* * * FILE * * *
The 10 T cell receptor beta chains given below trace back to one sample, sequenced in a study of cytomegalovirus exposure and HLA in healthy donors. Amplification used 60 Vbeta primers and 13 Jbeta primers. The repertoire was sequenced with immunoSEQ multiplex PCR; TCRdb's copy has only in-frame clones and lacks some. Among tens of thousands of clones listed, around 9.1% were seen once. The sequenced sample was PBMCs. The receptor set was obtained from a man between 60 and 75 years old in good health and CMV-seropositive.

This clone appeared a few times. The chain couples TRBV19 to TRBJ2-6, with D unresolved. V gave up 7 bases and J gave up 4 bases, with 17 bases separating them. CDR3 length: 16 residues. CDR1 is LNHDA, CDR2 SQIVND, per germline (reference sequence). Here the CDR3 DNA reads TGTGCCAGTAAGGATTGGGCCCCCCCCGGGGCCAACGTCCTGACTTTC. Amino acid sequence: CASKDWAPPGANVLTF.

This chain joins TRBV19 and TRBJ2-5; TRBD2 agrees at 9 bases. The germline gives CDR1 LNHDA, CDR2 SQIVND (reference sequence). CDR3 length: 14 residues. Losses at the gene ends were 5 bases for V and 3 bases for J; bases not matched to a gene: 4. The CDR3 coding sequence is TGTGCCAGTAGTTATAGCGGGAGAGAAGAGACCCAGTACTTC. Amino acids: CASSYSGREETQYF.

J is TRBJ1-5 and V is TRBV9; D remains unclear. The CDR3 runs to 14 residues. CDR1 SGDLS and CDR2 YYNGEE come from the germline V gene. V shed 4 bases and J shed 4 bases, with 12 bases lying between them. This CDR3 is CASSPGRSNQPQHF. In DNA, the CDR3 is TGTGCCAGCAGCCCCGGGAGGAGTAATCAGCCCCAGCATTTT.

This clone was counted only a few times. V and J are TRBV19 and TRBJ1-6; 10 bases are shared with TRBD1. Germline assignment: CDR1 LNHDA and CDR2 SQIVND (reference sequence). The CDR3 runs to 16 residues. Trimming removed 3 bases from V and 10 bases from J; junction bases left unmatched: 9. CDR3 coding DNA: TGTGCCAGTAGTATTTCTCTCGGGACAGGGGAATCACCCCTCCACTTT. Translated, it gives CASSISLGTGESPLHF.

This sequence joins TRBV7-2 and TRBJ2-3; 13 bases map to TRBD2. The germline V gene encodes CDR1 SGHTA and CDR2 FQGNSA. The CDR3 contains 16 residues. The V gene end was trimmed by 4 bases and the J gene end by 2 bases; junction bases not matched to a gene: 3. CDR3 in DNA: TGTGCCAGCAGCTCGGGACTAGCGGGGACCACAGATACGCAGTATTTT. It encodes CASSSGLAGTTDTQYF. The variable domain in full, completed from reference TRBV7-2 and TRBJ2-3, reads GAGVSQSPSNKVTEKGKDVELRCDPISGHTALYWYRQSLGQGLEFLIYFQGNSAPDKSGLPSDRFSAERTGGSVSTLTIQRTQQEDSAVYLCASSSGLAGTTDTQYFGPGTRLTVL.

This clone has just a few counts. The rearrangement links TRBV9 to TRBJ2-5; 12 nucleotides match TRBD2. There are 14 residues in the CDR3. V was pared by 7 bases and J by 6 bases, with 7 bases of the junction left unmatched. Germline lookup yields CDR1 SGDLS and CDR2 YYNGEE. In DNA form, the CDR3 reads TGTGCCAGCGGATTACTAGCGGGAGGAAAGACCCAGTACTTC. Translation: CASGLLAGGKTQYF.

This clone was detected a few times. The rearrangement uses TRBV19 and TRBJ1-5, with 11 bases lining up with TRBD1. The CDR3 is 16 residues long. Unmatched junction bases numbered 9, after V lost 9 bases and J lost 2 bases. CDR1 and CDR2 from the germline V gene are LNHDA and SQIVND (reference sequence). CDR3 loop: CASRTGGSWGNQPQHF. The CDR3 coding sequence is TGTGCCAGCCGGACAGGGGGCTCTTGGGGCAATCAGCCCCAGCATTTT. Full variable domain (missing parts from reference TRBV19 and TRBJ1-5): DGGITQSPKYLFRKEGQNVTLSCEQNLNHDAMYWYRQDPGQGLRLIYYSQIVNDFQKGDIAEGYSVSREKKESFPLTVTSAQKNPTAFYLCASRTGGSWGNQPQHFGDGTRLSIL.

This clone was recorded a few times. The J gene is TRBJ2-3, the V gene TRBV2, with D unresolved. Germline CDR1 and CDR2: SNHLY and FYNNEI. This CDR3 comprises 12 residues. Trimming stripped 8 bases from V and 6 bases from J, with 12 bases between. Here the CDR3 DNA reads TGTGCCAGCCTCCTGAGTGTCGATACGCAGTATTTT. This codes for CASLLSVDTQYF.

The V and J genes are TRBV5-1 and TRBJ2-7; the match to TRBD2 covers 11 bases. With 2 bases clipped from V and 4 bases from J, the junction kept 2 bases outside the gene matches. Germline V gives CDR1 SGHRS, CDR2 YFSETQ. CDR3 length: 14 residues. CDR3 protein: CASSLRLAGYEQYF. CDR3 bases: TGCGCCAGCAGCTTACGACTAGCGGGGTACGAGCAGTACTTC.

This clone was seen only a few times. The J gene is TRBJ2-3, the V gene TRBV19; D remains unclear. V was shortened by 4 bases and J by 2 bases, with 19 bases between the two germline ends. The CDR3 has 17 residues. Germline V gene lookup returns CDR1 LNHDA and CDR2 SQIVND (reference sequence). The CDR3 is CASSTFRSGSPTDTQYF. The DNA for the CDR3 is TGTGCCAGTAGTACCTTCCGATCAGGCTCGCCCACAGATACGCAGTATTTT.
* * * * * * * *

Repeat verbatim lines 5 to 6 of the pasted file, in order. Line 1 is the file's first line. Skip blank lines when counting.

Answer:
This clone was counted only a few times. V and J are TRBV19 and TRBJ1-6; 10 bases are shared with TRBD1. Germline assignment: CDR1 LNHDA and CDR2 SQIVND (reference sequence). The CDR3 runs to 16 residues. Trimming removed 3 bases from V and 10 bases from J; junction bases left unmatched: 9. CDR3 coding DNA: TGTGCCAGTAGTATTTCTCTCGGGACAGGGGAATCACCCCTCCACTTT. Translated, it gives CASSISLGTGESPLHF.

This sequence joins TRBV7-2 and TRBJ2-3; 13 bases map to TRBD2. The germline V gene encodes CDR1 SGHTA and CDR2 FQGNSA. The CDR3 contains 16 residues. The V gene end was trimmed by 4 bases and the J gene end by 2 bases; junction bases not matched to a gene: 3. CDR3 in DNA: TGTGCCAGCAGCTCGGGACTAGCGGGGACCACAGATACGCAGTATTTT. It encodes CASSSGLAGTTDTQYF. The variable domain in full, completed from reference TRBV7-2 and TRBJ2-3, reads GAGVSQSPSNKVTEKGKDVELRCDPISGHTALYWYRQSLGQGLEFLIYFQGNSAPDKSGLPSDRFSAERTGGSVSTLTIQRTQQEDSAVYLCASSSGLAGTTDTQYFGPGTRLTVL.